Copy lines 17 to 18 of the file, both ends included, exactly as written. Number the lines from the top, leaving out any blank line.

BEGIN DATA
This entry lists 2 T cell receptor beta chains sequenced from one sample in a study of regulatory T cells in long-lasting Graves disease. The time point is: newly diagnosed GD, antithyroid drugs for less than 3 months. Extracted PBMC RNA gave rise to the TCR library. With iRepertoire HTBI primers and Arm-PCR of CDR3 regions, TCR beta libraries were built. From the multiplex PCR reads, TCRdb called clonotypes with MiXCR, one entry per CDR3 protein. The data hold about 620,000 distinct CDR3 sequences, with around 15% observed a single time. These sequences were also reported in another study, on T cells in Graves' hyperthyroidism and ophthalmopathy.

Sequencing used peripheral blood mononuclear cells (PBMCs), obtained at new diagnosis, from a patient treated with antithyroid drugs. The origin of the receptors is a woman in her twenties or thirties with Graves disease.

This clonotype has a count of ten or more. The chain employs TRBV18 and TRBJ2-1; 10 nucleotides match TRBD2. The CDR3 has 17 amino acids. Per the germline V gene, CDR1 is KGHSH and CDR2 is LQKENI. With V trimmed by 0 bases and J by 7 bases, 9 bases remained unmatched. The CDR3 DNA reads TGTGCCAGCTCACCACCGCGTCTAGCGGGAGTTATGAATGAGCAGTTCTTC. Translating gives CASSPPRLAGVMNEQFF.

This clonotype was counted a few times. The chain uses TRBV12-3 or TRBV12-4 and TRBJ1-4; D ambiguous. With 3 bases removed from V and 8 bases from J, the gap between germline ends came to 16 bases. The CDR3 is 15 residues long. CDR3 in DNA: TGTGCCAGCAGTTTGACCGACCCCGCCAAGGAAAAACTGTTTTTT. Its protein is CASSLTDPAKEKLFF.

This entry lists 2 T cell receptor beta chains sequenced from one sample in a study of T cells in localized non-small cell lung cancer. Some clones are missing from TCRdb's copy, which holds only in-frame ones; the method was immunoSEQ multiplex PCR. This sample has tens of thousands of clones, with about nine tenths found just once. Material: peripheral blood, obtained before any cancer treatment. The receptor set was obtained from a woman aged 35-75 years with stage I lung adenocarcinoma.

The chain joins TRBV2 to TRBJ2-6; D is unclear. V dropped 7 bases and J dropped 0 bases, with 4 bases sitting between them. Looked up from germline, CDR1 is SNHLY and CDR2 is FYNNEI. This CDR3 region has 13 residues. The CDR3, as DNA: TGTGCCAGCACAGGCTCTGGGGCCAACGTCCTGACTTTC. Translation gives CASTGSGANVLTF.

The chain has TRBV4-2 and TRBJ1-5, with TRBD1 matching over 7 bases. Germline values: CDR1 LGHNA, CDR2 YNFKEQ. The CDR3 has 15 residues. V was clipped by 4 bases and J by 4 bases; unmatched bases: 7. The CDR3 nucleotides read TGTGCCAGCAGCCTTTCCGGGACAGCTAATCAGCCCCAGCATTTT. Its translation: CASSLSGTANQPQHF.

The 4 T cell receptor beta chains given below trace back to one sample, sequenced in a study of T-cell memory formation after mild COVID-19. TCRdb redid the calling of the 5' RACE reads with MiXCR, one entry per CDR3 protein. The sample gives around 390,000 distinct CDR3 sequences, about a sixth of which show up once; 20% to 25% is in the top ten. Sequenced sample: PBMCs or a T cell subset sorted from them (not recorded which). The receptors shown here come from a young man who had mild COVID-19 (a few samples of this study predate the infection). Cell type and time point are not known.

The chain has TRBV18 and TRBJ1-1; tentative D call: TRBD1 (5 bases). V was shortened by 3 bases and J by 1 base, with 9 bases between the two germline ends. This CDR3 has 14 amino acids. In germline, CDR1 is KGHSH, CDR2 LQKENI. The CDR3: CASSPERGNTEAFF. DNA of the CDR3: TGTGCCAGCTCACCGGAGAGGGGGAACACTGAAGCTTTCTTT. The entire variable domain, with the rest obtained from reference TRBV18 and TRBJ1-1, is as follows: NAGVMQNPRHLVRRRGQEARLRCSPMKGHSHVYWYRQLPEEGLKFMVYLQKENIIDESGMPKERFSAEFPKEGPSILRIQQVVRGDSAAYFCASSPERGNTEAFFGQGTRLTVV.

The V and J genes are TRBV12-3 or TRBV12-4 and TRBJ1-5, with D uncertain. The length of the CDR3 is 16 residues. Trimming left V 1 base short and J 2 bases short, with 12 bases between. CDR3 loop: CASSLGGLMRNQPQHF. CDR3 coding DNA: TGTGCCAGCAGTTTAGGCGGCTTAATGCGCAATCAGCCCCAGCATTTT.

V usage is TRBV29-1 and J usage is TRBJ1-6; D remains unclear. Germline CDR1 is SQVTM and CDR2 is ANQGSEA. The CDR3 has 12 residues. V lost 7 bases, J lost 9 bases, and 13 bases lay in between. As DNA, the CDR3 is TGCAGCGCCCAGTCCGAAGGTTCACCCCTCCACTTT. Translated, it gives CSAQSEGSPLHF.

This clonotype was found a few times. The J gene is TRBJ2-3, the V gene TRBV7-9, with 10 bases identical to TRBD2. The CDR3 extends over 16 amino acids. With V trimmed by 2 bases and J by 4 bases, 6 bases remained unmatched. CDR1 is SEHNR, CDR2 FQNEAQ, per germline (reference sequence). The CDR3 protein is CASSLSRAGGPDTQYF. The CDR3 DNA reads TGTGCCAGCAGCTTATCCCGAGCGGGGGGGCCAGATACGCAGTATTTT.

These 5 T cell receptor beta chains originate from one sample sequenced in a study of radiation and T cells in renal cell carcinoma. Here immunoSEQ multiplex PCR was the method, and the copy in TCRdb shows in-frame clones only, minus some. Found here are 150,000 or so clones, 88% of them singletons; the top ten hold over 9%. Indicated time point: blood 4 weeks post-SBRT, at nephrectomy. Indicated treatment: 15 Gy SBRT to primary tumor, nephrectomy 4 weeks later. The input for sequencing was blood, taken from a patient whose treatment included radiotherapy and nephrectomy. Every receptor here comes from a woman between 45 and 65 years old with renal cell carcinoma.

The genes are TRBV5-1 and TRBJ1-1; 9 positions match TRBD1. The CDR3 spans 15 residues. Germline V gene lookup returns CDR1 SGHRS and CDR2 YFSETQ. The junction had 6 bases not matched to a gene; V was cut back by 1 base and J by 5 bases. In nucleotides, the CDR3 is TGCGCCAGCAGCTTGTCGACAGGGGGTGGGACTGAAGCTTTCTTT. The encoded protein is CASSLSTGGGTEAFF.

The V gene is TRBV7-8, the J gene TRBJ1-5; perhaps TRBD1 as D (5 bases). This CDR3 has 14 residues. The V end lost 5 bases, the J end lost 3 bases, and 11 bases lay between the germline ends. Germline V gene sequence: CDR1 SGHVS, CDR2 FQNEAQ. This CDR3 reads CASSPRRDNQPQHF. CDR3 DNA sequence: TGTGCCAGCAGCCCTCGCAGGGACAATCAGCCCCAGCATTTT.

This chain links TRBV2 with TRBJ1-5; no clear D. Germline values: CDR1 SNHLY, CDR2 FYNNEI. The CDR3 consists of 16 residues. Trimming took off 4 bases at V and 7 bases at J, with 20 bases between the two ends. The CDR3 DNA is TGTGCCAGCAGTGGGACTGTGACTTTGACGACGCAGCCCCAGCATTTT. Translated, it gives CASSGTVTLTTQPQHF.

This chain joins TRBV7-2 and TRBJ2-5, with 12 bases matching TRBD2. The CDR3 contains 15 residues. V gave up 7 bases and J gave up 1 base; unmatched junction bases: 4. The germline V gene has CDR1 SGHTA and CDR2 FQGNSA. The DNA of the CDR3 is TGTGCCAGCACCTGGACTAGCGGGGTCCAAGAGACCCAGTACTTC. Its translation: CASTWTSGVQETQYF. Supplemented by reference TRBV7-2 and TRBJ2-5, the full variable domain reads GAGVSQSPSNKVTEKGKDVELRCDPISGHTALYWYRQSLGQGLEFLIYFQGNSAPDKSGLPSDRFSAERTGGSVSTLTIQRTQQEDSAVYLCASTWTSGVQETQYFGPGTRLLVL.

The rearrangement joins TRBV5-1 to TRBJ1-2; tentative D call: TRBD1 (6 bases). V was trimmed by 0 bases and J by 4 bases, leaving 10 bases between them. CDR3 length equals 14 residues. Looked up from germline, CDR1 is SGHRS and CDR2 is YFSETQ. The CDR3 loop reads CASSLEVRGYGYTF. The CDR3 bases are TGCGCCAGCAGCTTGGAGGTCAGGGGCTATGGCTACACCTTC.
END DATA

This chain joins TRBV7-2 and TRBJ2-5, with 12 bases matching TRBD2. The CDR3 contains 15 residues. V gave up 7 bases and J gave up 1 base; unmatched junction bases: 4. The germline V gene has CDR1 SGHTA and CDR2 FQGNSA. The DNA of the CDR3 is TGTGCCAGCACCTGGACTAGCGGGGTCCAAGAGACCCAGTACTTC. Its translation: CASTWTSGVQETQYF. Supplemented by reference TRBV7-2 and TRBJ2-5, the full variable domain reads GAGVSQSPSNKVTEKGKDVELRCDPISGHTALYWYRQSLGQGLEFLIYFQGNSAPDKSGLPSDRFSAERTGGSVSTLTIQRTQQEDSAVYLCASTWTSGVQETQYFGPGTRLLVL.

The rearrangement joins TRBV5-1 to TRBJ1-2; tentative D call: TRBD1 (6 bases). V was trimmed by 0 bases and J by 4 bases, leaving 10 bases between them. CDR3 length equals 14 residues. Looked up from germline, CDR1 is SGHRS and CDR2 is YFSETQ. The CDR3 loop reads CASSLEVRGYGYTF. The CDR3 bases are TGCGCCAGCAGCTTGGAGGTCAGGGGCTATGGCTACACCTTC.